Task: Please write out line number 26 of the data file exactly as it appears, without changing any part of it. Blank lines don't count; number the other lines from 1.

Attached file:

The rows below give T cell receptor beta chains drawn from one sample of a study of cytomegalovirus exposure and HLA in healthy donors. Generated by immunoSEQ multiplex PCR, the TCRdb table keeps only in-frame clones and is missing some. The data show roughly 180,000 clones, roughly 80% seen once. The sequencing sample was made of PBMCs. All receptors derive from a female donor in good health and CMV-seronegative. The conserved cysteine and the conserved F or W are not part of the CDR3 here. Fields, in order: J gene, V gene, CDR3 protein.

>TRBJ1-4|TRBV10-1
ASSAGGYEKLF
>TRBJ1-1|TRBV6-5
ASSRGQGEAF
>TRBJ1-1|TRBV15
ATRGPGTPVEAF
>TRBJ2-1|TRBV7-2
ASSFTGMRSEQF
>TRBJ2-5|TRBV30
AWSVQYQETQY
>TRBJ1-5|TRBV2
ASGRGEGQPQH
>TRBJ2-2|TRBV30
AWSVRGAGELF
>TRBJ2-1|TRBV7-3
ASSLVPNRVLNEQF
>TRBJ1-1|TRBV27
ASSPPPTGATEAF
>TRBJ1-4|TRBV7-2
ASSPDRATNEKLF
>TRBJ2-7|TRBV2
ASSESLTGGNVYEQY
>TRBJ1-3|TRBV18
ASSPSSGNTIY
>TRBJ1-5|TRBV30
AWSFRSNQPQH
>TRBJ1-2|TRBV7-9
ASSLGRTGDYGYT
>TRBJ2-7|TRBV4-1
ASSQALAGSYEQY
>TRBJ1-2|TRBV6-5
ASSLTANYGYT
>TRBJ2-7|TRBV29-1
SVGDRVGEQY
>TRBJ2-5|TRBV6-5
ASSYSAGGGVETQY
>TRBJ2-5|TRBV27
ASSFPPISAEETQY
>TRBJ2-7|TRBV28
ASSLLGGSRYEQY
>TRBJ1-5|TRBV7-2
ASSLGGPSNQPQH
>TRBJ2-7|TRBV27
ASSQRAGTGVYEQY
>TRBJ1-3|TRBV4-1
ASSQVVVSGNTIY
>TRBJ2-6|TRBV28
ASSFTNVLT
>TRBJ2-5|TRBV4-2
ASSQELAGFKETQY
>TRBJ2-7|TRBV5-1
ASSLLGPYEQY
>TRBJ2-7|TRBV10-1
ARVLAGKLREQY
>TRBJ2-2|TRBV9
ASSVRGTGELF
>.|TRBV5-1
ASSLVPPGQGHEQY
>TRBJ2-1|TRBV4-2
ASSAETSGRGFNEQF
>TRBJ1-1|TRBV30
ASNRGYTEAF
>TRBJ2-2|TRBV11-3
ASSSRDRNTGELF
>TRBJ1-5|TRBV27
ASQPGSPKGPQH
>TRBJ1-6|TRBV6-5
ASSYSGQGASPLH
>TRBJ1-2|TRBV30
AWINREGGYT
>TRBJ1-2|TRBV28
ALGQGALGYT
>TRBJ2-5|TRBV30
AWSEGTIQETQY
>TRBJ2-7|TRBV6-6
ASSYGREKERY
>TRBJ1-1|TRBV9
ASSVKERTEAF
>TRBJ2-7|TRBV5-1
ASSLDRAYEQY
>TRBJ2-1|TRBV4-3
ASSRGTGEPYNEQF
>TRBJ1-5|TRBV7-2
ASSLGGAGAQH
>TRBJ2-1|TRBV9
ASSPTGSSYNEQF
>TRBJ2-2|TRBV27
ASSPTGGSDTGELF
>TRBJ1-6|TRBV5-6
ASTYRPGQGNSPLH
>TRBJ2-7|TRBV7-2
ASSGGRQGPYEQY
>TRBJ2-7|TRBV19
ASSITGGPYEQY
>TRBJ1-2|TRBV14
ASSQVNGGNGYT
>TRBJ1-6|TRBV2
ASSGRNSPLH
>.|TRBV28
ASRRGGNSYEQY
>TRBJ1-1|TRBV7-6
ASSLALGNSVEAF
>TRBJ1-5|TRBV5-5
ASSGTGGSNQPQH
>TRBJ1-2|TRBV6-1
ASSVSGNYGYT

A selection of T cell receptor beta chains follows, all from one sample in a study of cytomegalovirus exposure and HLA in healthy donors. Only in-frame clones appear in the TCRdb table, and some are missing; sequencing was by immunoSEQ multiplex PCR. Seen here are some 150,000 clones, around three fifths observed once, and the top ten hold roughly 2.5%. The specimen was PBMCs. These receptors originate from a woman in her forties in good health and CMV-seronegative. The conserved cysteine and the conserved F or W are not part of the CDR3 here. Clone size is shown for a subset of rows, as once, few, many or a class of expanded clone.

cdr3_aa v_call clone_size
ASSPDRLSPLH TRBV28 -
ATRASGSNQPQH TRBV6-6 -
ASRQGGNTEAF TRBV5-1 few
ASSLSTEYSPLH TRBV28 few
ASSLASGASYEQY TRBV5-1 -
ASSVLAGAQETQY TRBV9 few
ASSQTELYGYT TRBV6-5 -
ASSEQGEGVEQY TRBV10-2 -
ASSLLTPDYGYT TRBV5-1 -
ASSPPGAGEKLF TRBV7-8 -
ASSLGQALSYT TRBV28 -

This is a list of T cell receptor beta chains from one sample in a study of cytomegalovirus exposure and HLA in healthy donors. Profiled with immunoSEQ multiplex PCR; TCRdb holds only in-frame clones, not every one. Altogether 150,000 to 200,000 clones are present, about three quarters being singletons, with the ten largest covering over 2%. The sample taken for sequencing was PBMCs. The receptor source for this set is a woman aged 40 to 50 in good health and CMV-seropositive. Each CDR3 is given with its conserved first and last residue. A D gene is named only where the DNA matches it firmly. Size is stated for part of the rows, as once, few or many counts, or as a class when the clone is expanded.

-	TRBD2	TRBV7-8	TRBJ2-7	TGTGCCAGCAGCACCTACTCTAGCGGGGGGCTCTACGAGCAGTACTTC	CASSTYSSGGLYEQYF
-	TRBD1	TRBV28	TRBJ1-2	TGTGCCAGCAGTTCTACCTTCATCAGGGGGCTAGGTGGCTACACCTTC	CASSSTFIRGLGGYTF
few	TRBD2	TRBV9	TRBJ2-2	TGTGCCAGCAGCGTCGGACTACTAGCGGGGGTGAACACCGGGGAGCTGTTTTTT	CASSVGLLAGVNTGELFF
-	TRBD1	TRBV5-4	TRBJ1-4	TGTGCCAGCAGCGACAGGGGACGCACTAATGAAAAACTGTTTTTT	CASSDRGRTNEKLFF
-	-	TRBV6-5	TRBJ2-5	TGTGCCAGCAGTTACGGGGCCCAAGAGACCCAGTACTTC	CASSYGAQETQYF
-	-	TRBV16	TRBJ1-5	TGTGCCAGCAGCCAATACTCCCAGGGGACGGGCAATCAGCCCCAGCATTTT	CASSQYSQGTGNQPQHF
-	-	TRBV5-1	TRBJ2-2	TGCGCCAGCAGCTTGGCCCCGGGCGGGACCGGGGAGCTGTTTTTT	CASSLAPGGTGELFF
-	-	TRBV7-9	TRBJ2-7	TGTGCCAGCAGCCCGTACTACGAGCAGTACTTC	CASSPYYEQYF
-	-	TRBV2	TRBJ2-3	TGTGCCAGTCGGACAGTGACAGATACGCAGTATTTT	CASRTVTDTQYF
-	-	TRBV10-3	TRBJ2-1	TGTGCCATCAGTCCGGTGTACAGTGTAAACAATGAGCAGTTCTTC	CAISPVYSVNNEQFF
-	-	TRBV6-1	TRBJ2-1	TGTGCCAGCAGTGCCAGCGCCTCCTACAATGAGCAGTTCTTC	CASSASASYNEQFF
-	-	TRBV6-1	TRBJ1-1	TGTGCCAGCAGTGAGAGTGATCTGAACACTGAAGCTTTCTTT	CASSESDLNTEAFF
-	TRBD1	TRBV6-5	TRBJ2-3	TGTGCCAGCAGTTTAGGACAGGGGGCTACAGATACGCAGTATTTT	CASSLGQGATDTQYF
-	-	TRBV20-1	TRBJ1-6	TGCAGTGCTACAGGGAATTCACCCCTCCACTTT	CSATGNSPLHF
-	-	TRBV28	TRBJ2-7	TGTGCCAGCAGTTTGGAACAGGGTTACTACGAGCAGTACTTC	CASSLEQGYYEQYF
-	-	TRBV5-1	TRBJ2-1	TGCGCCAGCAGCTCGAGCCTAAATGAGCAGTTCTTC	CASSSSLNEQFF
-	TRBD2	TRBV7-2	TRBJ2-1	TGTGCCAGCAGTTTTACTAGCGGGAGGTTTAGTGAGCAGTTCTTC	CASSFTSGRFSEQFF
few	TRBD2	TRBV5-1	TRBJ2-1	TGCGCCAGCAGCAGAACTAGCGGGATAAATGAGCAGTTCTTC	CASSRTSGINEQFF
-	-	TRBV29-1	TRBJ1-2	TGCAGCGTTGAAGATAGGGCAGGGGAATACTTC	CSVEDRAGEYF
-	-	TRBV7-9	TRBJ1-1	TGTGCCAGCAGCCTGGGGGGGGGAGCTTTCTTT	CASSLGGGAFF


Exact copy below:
>TRBJ1-5|TRBV30